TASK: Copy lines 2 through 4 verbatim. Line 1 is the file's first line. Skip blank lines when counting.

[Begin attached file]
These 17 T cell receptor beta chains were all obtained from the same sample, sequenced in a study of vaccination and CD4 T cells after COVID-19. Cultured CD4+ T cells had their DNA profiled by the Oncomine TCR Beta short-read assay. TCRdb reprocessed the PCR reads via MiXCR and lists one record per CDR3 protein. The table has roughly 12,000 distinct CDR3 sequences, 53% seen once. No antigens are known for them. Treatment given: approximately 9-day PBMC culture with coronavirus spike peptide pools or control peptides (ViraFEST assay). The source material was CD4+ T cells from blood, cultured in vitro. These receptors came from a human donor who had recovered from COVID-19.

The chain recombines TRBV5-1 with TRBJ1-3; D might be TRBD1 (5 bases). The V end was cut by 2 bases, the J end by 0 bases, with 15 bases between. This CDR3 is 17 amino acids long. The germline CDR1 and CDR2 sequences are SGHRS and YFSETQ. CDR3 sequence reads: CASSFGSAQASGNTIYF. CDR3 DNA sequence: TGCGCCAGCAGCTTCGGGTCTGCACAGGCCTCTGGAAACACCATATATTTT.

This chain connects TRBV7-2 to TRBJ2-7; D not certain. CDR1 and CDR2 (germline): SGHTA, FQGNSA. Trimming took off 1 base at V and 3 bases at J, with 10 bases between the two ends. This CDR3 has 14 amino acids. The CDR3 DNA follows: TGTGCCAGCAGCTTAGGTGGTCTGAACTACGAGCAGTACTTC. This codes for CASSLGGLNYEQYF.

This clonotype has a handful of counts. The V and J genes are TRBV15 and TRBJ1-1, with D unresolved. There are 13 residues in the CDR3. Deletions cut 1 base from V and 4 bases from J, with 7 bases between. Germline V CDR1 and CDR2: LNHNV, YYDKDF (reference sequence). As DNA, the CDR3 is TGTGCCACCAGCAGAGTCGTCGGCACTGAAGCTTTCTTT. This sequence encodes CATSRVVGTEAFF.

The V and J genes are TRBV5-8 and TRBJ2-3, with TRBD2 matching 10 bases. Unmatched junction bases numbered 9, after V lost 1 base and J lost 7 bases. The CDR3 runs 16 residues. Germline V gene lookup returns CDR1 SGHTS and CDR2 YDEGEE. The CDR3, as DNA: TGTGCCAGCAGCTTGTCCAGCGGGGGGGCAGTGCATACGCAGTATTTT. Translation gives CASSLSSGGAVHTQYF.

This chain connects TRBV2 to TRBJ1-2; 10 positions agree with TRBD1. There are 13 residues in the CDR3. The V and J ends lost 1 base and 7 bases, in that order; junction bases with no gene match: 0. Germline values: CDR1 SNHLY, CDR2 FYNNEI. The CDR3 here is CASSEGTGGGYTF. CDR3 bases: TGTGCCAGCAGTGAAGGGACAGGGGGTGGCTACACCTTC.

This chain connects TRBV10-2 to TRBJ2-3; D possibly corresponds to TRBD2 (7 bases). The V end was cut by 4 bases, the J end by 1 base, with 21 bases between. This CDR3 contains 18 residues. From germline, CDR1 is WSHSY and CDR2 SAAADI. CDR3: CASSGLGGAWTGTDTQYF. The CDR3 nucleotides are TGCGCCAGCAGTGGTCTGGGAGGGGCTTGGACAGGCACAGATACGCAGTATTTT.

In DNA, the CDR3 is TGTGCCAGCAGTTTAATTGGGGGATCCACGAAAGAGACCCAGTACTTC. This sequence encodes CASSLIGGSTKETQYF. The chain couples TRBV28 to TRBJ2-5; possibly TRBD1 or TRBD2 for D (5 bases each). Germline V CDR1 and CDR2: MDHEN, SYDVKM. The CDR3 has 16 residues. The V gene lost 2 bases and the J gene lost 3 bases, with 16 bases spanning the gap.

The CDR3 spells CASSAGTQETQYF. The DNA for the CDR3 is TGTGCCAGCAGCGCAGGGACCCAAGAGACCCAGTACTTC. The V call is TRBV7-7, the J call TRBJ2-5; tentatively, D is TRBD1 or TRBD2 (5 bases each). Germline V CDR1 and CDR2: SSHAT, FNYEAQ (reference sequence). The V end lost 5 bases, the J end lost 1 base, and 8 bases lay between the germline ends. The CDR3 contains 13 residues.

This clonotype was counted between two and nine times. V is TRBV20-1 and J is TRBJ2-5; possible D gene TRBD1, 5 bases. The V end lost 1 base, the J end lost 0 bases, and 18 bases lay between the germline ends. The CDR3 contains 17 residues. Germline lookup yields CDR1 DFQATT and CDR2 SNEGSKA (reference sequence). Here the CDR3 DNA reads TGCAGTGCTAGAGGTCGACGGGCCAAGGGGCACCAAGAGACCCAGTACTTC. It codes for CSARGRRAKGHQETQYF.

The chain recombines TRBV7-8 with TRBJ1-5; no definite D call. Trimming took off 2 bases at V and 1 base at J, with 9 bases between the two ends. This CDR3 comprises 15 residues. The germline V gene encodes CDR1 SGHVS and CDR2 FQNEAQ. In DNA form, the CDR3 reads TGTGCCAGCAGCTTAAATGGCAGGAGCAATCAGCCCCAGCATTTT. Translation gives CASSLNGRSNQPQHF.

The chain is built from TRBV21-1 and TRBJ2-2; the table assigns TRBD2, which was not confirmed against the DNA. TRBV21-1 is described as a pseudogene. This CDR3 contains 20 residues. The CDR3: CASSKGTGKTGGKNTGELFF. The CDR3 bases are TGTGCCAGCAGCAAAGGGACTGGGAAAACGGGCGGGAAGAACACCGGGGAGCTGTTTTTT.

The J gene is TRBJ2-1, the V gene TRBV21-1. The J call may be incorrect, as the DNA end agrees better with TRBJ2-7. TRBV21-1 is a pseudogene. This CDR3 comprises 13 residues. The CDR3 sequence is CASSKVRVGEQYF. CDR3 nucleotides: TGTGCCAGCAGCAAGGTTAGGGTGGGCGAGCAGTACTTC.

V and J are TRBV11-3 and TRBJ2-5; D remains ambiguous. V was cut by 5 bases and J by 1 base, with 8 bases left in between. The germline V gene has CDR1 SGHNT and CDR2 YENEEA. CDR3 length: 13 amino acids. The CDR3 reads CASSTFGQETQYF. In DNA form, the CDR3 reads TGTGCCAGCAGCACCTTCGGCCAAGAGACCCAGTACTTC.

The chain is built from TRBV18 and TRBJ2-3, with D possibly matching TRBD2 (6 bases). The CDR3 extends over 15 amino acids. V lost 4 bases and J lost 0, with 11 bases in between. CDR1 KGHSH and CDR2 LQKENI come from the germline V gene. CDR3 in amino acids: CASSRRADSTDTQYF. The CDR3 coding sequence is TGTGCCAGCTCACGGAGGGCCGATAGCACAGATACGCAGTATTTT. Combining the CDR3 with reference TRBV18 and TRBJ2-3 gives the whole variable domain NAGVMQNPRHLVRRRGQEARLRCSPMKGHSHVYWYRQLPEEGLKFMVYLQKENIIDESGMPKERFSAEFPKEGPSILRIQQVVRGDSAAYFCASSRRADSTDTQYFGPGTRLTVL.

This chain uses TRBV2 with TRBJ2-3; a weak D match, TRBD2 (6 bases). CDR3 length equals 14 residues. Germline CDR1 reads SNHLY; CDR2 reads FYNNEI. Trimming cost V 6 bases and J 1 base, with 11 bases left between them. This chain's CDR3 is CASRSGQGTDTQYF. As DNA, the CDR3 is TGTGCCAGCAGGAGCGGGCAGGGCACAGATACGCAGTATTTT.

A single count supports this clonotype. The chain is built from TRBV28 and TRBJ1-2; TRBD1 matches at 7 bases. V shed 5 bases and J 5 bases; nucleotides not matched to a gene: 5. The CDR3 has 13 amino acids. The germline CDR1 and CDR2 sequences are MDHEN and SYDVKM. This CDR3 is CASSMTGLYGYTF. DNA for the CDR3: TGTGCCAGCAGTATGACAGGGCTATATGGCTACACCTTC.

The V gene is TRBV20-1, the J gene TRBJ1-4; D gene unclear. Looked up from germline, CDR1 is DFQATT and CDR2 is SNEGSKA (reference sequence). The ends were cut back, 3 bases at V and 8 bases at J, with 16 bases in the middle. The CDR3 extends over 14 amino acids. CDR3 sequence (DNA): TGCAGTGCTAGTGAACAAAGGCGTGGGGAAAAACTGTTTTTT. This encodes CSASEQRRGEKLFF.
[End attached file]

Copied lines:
The chain recombines TRBV5-1 with TRBJ1-3; D might be TRBD1 (5 bases). The V end was cut by 2 bases, the J end by 0 bases, with 15 bases between. This CDR3 is 17 amino acids long. The germline CDR1 and CDR2 sequences are SGHRS and YFSETQ. CDR3 sequence reads: CASSFGSAQASGNTIYF. CDR3 DNA sequence: TGCGCCAGCAGCTTCGGGTCTGCACAGGCCTCTGGAAACACCATATATTTT.

This chain connects TRBV7-2 to TRBJ2-7; D not certain. CDR1 and CDR2 (germline): SGHTA, FQGNSA. Trimming took off 1 base at V and 3 bases at J, with 10 bases between the two ends. This CDR3 has 14 amino acids. The CDR3 DNA follows: TGTGCCAGCAGCTTAGGTGGTCTGAACTACGAGCAGTACTTC. This codes for CASSLGGLNYEQYF.

This clonotype has a handful of counts. The V and J genes are TRBV15 and TRBJ1-1, with D unresolved. There are 13 residues in the CDR3. Deletions cut 1 base from V and 4 bases from J, with 7 bases between. Germline V CDR1 and CDR2: LNHNV, YYDKDF (reference sequence). As DNA, the CDR3 is TGTGCCACCAGCAGAGTCGTCGGCACTGAAGCTTTCTTT. This sequence encodes CATSRVVGTEAFF.